Other Sports

Sports briefs: Feb. 16

College football

UCLA hires UFL coach as coordinator

UCLA hired veteran assistant coach Joe Tresey as its new defensive coordinator Tuesday, less than a week after it was reported that Kentucky assistant Steve Brown had interviewed for the position. Tresey was the defensive backs coach for the United Football League's Omaha Nighthawks last season. He was Brian Kelly's defensive coordinator at Cincinnati from 2007-08, followed by one season as South Florida's defensive coordinator.

Cycling

Contador cleared of doping charge

Alberto Contador was cleared of doping Tuesday after Spanish cycling authorities reversed their proposal to ban him for one year. The federation ruled he was not at fault for a positive test at the Tour de France that Contador blamed on contaminated meat. Contador will keep his third Tour title and can ride in this year's race, but the International Cycling Union and the World Anti-Doping Agency can appeal the decision to the Court of Arbitration for Sport.

Baseball

Griffey to consult for Mariners

Ken Griffey Jr. is returning to the Mariners as a special consultant less than a year after abruptly retiring from baseball, the team said Tuesday. Griffey's role is still being defined, but he'll be involved with the Mariners at spring training and the regular season, along with visiting most of the Mariners minor-league affiliates. Griffey, 41, who spent the first half of his career with Seattle and was a three-time All-Star with the Reds, is also expected to be involved with marketing, broadcasting and community relations.

■ A federal judge in the perjury case against Barry Bonds decided Tuesday to allow a recording in which, prosecutors say, the baseball star's personal trainer discussed his steroids use. Bonds' lawyers had asked that it be excluded from his March trial.

NFL

Colts give Manning franchise tag

The Colts are keeping Peyton Manning — no matter what it costs. Manning, the only four-time MVP in league history, has been given the exclusive franchise tag, a move that could cost the Colts $23 million next season. Team owner Jim Irsay announced the decision Tuesday night on Twitter. Last year, Irsay promised to make Manning the NFL's highest-paid player. The current offer is reportedly richer than the four-year, $72 million contract that New England quarterback Tom Brady signed in September. Brady's contract included $48.5 million in guaranteed money, and Irsay has called that deal the standard.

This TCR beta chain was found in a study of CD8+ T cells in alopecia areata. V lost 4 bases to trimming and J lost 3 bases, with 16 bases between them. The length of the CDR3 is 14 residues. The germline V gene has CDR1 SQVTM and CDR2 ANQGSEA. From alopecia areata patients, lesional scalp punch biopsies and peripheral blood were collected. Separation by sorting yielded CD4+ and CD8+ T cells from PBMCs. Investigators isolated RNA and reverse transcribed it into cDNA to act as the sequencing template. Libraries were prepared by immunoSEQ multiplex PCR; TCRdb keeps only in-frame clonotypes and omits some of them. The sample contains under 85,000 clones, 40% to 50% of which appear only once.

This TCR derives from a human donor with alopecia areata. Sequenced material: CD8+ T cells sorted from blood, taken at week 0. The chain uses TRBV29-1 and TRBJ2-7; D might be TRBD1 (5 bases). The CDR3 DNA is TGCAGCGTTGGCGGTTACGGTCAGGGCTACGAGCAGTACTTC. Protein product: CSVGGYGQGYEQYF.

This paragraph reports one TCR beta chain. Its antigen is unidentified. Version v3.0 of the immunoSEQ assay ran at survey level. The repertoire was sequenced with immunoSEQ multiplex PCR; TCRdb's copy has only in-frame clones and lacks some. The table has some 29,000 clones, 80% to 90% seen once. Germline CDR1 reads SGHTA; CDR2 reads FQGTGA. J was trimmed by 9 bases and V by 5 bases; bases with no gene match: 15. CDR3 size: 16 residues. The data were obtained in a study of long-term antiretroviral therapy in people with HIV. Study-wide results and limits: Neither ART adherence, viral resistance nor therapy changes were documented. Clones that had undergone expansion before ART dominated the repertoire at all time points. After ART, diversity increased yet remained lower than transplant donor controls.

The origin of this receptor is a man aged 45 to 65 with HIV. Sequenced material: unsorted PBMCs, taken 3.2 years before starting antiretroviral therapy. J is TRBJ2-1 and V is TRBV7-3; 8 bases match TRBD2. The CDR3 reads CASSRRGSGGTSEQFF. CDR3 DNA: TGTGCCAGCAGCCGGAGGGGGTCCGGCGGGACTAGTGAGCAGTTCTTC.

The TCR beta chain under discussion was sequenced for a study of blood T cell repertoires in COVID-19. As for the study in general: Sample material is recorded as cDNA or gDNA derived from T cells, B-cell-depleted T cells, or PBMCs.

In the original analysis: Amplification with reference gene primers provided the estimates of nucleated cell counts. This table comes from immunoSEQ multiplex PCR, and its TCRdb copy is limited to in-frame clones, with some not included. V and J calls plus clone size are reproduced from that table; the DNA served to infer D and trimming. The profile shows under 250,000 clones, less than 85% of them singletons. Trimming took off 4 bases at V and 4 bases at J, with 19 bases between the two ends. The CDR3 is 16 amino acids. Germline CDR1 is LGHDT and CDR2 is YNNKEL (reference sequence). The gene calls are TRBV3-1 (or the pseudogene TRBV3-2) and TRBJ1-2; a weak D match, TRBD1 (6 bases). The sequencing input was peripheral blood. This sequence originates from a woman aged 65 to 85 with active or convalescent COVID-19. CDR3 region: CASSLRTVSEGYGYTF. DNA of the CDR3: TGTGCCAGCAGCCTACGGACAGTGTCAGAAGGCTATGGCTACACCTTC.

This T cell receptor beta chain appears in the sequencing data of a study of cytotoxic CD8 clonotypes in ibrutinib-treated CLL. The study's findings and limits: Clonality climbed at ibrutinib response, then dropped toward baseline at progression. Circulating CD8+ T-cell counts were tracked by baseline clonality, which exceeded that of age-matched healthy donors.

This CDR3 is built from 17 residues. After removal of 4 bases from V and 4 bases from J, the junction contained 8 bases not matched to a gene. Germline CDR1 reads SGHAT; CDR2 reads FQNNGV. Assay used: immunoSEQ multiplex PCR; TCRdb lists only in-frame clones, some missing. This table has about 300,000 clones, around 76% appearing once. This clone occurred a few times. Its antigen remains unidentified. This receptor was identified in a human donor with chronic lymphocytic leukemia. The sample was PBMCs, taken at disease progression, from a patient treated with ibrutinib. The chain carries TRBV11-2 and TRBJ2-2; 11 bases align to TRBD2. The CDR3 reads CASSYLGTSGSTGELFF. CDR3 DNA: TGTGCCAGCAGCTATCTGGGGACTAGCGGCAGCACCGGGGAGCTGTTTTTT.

■ The Eagles placed the exclusive-franchise tag on Pro Bowl quarterback Michael Vick Tuesday and gave former Tates Creek kicker David Akers the transition designation. Vick now can't negotiate with any other team. The transition tag on Pro Bowler Akers was "a surprise and a disappointment," agent Jerrold Colton told the Philadelphia Inquirer. The move allows the Eagles to match any offer Akers receives from another team in free agency.

■ The NFL upped the ante Tuesday for the 400 fans displaced by problems with temporary seats at the Super Bowl. Spokesman Brian McCarthy said the league e-mailed the fans to offer either $5,000 or reimbursement for "actual documented" expenses, whichever figure is higher. The latest offer is the third and most valuable option.